23/11/15 8:10 PM  
Blogger jm said...

I wonder what effect he'll have on mass thought.

23/11/15 10:55 PM  
Blogger kadimiros said...

Well, it's been happening. Human experience must expand. And so it does.

Technology may come first. Not too long ago, flat earthers were strongly persuasive, and with a large following. But as people became able to travel quickly over long distances, as air travel and visual media became common enough that ordinary people could see the curve of the horizon, that earlier insecure clinging to the simplistic flat earth model became a curiosity and object of ridicule.

Technologically, culturally and psychologically, our society continues to change.

Our technology binds individuals together around the world, for good or ill. Now, its implications constantly come to the fore in current events, as humanity struggles to adapt, and members of rival tribes compete for mind-share. Necessity mothers invention, and then change pushes evolution. It is an uncomfortable process, but a necessary one.

Perhaps it will become common teaching in schools how relativistic effects already appear in our lives.

The metal gold is golden and resists chemical corrosion, and mercury is a liquid, because of relativistic effects. Relativistic corrections had to be incorporated into old cathode-ray televisions; the speed of the electrons incurred relativistic distortions that were noticeable.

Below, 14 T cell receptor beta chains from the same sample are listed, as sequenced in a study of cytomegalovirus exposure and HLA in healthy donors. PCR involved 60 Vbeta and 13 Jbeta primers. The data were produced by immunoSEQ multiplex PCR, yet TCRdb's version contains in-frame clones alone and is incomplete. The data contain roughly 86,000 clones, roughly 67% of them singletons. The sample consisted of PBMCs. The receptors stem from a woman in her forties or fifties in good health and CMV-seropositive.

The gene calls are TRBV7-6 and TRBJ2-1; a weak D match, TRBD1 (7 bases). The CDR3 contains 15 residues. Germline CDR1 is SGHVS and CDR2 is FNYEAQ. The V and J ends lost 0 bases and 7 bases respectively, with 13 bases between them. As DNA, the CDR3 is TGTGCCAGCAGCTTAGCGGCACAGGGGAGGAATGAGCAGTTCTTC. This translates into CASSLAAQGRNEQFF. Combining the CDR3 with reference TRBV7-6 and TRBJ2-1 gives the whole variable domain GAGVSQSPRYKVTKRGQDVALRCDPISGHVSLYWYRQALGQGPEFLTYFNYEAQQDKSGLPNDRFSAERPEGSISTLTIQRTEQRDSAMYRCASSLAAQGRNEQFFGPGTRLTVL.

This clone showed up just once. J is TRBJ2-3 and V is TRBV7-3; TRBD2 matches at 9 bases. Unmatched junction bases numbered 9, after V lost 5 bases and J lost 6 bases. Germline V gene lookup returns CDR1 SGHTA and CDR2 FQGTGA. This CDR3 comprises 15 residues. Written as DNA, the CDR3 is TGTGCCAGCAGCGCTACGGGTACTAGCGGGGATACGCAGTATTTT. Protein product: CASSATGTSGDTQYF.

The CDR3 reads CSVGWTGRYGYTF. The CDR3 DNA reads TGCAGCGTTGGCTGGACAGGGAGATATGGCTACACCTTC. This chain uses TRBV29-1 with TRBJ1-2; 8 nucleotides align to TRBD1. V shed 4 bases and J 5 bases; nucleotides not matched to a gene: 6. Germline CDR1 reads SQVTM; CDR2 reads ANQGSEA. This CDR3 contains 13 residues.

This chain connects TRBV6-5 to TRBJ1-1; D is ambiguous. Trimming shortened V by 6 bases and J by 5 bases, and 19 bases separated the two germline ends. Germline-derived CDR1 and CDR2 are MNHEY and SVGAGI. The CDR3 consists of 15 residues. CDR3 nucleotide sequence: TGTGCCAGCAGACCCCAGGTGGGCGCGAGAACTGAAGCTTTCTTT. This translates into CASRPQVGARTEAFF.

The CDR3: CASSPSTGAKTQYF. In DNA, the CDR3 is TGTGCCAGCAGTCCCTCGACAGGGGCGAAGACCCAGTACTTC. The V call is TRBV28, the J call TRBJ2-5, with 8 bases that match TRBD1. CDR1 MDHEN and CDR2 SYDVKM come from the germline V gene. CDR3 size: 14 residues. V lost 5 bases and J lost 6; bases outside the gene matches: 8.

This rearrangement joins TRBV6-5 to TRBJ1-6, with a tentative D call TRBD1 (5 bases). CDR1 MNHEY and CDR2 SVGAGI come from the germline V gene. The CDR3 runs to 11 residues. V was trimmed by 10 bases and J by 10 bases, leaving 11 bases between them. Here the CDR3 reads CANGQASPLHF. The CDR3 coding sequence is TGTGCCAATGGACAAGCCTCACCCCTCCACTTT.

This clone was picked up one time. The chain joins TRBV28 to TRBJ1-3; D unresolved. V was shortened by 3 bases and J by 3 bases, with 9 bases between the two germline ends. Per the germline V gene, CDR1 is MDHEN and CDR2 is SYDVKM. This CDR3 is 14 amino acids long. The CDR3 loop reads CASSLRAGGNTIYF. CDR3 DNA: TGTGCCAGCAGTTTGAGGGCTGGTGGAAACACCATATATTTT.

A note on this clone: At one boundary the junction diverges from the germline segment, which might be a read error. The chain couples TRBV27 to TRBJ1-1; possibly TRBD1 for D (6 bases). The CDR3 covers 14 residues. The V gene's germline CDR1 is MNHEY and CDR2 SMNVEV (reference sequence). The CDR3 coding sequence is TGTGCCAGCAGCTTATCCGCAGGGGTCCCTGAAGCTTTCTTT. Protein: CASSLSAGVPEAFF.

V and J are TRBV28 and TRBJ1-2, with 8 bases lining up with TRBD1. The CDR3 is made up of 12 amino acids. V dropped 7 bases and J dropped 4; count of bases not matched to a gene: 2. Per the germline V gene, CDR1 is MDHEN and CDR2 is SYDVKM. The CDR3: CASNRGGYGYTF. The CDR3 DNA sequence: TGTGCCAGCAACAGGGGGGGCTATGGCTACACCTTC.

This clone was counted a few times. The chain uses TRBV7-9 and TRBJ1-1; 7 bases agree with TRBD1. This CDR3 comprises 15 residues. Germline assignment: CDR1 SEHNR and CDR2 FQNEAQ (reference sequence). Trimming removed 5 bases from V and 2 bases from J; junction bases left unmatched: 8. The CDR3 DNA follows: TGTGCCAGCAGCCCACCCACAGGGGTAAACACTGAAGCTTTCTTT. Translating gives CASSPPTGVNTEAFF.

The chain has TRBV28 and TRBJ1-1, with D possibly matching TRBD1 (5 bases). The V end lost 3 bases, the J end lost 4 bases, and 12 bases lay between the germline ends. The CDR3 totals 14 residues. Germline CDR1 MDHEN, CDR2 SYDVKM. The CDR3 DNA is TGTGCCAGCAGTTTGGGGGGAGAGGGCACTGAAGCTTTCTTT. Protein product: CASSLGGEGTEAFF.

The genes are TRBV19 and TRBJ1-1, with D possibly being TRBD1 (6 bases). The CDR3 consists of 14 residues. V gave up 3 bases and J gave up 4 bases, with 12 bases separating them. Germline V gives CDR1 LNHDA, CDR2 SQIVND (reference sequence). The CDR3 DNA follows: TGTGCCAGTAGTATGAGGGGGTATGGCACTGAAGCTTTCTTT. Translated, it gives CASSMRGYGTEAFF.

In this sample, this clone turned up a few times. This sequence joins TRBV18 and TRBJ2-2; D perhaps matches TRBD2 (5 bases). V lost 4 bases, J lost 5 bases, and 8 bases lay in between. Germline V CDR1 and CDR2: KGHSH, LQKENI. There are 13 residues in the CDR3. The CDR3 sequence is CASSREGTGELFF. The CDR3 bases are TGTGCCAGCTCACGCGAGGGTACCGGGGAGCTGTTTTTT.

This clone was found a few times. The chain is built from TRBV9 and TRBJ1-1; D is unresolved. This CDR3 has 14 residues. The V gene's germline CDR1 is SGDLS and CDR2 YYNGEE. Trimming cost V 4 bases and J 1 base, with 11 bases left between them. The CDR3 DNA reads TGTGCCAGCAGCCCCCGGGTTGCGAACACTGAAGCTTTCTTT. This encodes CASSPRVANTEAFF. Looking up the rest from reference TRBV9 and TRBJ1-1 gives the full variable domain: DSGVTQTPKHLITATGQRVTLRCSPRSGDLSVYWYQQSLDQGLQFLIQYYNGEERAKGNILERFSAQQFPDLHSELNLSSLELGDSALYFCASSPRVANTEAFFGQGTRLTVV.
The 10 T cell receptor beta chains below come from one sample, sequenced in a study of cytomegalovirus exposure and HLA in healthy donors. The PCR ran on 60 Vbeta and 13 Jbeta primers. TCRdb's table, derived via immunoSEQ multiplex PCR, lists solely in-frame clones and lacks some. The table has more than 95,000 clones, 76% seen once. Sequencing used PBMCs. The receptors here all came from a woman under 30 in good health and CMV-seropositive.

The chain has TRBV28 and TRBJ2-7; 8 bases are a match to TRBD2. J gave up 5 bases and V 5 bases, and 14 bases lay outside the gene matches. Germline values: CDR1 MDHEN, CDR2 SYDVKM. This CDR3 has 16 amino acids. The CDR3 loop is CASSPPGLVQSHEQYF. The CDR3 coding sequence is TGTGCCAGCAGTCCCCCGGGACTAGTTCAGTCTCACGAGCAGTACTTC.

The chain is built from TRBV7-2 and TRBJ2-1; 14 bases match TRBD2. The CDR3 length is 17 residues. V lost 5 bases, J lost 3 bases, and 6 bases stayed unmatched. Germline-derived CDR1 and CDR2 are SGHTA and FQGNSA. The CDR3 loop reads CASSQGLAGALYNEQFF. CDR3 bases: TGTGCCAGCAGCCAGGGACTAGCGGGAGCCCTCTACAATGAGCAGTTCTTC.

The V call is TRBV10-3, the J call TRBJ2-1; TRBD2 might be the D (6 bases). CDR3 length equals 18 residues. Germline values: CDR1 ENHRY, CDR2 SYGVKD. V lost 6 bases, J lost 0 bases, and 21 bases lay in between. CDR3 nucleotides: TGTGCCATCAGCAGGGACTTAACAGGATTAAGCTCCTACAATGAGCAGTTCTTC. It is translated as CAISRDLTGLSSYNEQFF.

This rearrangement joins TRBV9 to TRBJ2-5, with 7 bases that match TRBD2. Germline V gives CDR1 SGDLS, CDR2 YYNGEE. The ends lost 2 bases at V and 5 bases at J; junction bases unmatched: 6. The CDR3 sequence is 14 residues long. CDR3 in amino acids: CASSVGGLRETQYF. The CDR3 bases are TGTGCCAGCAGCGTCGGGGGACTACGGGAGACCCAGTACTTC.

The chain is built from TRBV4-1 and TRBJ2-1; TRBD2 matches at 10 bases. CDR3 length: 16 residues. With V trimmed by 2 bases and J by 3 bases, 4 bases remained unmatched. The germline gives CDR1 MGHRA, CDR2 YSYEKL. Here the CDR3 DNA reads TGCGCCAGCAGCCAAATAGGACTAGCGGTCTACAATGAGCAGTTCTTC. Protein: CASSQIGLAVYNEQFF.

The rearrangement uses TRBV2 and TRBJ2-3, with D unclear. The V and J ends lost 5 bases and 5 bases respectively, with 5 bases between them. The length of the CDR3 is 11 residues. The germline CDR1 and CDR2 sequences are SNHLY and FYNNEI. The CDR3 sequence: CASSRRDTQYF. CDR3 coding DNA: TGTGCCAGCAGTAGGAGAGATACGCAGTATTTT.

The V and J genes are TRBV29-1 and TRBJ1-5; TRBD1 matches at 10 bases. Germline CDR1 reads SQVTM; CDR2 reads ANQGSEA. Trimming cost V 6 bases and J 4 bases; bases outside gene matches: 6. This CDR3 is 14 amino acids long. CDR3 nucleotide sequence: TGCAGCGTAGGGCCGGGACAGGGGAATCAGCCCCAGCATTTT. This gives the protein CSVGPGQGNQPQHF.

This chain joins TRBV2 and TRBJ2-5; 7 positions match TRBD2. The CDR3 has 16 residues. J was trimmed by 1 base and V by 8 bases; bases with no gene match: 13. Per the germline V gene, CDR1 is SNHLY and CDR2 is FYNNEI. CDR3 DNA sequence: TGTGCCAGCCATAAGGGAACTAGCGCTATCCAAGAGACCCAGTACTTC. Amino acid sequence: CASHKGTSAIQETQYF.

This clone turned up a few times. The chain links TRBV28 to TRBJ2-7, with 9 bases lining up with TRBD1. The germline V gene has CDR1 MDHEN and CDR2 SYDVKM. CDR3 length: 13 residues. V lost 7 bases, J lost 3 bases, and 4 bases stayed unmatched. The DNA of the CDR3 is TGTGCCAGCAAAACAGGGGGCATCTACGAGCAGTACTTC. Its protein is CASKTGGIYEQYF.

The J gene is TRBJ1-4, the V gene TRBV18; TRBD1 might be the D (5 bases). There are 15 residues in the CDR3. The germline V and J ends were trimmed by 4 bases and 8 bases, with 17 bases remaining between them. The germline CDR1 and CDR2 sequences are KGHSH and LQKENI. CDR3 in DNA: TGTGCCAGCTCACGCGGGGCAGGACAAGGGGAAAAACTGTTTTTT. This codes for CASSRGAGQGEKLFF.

Time runs slightly faster or slower for you depending on where you are on the planet, and at different distances above the ground. The GPS systems in smartphones and computerized cars use relativistic calculations, correcting for the differences in how time passes for satellites above the planet and how time passes on Earth. Otherwise, the handheld GPS maps would be far less accurate in identifying their holders' respective locations on Earth.

But let us look to the man for a broader and deeper answer. Einstein's way of thought was humble and very humanitarian because of its consistency and its breadth and depth of vision. His nuanced stances on political and other issues made him appealing and appear sympathetic to many groups. No doubt he'd continue to dissent with, or criticize, both ends of any political spectrum today.